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It is estimated that three in every four New Zealanders, dressed in their best clothes, saw the Queen as she visited 46 places, attending 110 functions. Crowds waited for hours to catch a glimpse of the young couple.
Buildings dripped with bunting, children waved Union Jacks, and even some sheep were dyed red, white and blue.
Today, while the young Royals still pull sizeable crowds, it is not the same, and not just because we have fewer sheep to dye.
The royal tour involves strange protocols. While journalists flock to cover them and breathlessly turn out puffery about where the Royals have been and what they are wearing, it would be most unusual for them to be allowed any direct contact with the royal personages.
Instead, they are reduced to reporting gushing accounts from subjects who predictably tell us with surprise how normal and friendly and lovely the Royals are. What would we expect them to be like? They are our guests, after all, and know how unbecoming it would be not to be pleasant and gracious, even though at times they must be bored rigid.
When the relevance of royal tours, which often cost New Zealand around a million dollars apiece (Prince Charles and the Duchess of Cornwall's seven-day tour in 2015 cost $1.4million), is questioned, it is often said they provide great promotion for the country. Such claims are difficult to quantify.
Overseas coverage of the current six-day tour by the Heir to the Throne and the duchess has been overshadowed, and not in a good way, by publicity being given to Prince Andrew. The fallout from his BBC interview about his association with a sex offender, the late Jeffrey Epstein, has resulted in him standing down from royal duties.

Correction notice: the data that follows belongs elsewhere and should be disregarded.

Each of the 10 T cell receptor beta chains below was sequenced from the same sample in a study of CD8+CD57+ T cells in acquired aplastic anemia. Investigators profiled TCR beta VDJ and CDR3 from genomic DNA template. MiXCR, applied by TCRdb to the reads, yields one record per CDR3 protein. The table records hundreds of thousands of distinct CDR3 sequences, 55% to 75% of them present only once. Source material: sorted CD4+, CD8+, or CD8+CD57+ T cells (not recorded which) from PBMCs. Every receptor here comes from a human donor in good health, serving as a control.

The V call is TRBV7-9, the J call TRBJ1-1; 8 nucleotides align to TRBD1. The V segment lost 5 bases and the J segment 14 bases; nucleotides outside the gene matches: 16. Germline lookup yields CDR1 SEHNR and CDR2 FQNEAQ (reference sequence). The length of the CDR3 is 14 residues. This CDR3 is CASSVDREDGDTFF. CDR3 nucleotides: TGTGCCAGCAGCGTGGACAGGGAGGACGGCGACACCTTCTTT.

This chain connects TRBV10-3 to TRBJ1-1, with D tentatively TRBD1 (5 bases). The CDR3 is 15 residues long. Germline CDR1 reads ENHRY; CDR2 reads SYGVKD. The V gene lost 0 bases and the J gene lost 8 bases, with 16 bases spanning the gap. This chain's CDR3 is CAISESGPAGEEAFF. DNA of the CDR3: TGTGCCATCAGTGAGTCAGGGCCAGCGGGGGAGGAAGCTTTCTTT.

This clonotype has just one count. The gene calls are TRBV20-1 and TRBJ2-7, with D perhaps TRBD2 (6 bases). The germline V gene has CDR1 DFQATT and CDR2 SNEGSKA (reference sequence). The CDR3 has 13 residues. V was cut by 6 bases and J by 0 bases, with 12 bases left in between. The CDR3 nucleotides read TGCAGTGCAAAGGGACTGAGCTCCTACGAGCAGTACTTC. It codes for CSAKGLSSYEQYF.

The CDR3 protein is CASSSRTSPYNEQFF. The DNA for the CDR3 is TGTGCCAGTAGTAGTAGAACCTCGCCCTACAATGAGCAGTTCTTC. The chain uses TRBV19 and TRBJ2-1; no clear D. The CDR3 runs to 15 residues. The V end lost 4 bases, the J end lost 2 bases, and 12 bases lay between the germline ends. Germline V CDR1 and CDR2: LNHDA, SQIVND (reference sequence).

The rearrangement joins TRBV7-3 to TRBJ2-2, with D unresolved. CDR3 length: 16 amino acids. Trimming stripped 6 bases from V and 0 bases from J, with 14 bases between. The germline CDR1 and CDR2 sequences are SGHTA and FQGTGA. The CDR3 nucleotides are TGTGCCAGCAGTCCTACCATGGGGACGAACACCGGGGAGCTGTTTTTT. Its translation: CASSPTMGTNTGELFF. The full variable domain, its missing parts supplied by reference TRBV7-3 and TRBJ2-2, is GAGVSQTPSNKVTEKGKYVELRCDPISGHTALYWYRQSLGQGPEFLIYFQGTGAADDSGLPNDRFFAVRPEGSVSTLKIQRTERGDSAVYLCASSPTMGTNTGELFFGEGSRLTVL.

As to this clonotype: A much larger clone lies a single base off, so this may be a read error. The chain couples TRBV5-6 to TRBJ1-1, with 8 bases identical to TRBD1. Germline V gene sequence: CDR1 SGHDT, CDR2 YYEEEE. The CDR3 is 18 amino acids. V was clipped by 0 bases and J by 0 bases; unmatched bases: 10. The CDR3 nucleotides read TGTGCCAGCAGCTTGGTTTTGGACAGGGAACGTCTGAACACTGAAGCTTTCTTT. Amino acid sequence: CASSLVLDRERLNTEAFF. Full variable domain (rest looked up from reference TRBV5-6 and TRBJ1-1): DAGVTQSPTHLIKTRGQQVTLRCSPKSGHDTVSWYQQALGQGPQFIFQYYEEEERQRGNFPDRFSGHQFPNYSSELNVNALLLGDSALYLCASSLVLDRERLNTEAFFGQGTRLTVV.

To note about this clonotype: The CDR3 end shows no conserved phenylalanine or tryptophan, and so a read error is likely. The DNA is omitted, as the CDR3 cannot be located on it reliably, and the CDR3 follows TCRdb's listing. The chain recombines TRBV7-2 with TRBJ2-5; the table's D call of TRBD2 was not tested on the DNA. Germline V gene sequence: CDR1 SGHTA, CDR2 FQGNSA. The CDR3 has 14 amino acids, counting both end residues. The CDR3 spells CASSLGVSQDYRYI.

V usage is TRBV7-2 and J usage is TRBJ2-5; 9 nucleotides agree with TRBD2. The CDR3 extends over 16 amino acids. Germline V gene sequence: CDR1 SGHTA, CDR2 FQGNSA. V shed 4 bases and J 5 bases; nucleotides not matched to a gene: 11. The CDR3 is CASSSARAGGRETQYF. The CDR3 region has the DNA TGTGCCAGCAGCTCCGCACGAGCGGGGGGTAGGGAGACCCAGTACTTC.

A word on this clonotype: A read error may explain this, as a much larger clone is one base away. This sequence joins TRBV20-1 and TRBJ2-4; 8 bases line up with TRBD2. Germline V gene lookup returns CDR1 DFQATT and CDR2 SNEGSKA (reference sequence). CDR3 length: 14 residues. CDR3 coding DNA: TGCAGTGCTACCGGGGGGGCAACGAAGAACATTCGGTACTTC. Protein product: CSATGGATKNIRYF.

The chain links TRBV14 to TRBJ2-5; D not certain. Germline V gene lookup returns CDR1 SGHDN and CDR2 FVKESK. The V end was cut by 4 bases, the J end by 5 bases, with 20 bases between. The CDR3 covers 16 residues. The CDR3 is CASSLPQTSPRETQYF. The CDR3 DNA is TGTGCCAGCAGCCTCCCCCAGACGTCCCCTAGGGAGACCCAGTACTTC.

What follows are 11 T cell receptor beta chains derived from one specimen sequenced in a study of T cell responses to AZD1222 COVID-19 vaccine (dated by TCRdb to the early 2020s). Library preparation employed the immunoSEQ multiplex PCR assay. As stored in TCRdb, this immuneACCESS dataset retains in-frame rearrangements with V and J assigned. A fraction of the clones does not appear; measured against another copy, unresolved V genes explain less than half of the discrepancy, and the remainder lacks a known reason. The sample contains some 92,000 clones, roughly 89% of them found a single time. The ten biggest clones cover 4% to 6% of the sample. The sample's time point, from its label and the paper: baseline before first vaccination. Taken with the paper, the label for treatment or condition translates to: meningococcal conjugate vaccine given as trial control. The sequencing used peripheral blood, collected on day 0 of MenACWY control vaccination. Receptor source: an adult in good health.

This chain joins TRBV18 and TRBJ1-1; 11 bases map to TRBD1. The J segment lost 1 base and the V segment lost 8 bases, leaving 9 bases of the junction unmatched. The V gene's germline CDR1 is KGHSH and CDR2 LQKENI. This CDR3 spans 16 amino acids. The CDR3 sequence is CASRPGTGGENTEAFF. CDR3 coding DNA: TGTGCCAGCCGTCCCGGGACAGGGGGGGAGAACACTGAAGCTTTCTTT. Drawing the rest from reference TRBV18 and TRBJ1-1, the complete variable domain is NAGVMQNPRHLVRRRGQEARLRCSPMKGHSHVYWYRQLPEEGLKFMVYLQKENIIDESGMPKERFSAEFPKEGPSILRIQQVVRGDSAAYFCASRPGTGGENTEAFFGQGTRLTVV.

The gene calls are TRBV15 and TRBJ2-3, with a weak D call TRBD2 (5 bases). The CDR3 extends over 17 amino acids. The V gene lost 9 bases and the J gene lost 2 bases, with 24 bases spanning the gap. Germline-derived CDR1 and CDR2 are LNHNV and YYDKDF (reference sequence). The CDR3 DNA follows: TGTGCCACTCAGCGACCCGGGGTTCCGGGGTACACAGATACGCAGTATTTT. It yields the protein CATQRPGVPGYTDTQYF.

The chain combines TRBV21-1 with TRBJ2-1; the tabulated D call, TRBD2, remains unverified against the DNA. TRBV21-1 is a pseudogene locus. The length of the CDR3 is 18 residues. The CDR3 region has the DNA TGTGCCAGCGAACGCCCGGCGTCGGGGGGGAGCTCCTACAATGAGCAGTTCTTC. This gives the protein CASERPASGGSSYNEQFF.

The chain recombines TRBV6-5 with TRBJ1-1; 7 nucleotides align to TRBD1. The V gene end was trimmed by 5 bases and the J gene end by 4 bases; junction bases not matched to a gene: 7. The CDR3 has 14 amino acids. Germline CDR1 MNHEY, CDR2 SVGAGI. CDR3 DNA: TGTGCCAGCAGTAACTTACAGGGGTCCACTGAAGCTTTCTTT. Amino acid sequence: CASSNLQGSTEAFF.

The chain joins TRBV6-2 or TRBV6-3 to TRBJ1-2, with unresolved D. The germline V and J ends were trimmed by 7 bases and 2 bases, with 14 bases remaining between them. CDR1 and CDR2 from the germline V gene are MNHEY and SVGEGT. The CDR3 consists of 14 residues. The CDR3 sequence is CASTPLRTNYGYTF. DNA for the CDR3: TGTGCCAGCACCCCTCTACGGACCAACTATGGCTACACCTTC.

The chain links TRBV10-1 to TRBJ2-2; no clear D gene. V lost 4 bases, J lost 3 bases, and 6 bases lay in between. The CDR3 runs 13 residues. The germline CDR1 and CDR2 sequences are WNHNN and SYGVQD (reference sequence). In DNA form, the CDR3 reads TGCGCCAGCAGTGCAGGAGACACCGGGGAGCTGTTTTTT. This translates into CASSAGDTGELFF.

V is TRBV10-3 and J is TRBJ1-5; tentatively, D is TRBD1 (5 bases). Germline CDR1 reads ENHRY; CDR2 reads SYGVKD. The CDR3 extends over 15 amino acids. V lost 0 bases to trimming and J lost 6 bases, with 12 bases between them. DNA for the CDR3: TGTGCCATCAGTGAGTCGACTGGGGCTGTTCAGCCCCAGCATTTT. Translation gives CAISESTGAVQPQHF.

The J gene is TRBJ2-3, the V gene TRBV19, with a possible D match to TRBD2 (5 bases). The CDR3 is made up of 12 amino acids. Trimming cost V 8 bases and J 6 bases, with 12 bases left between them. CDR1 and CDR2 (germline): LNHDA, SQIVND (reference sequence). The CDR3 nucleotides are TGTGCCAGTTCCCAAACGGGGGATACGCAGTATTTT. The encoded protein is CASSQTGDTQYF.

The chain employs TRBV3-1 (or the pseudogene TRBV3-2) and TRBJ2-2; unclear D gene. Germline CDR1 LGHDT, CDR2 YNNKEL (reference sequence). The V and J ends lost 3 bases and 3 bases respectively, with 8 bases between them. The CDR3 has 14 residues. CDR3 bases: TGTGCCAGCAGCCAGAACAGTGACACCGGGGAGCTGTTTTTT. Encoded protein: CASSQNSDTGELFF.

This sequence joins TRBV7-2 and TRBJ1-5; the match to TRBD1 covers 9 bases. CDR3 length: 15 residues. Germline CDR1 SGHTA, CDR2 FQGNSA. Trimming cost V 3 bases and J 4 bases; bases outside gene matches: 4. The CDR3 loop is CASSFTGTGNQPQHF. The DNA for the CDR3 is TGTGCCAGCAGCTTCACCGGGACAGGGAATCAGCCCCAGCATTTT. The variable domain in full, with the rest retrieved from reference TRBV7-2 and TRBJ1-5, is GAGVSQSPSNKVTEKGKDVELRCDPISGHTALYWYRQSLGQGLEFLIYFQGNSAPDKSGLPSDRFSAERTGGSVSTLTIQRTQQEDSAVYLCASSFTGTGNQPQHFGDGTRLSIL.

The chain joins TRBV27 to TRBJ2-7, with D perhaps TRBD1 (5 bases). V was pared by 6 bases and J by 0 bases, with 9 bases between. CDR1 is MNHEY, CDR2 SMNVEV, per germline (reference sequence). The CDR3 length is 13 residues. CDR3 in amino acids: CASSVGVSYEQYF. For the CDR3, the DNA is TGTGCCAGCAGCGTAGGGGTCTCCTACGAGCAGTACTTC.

Those enjoying Charles and Camilla's tour will be disappointed by that sideshow.
As anachronistic as such tours may seem, many causes and businesses appreciate the attention and kudos bestowed on them by a royal visit.
In an interview with RNZ, executive director of the anti-family violence organisation Shine Jane Drumm tried to explain the importance of the visit by the duchess, who has long been associated with charities working to address domestic violence. Ms Drumm said when she began working in the area 20 years ago, family violence was a secret nobody wanted to talk about. Even 10 years ago she could not have imagined such a visit by a Royal, but during this tour, the duchess was to visit two family violence organisations.
Royal tours may also involve historically significant occasions. On this trip, Prince Charles and the duchess visited Waitangi, the first by any members of the Royal Family for 25 years. In his speech, which acknowledged the road travelled by the Treaty partners had not always been easy, the prince said Treaty settlements could not right all the wrongs of the past and only went so far to ease the pain felt by so many people. He said he was greatly encouraged by the recent announcement New Zealand histories would be taught in all schools so pupils could learn all the stories of their past.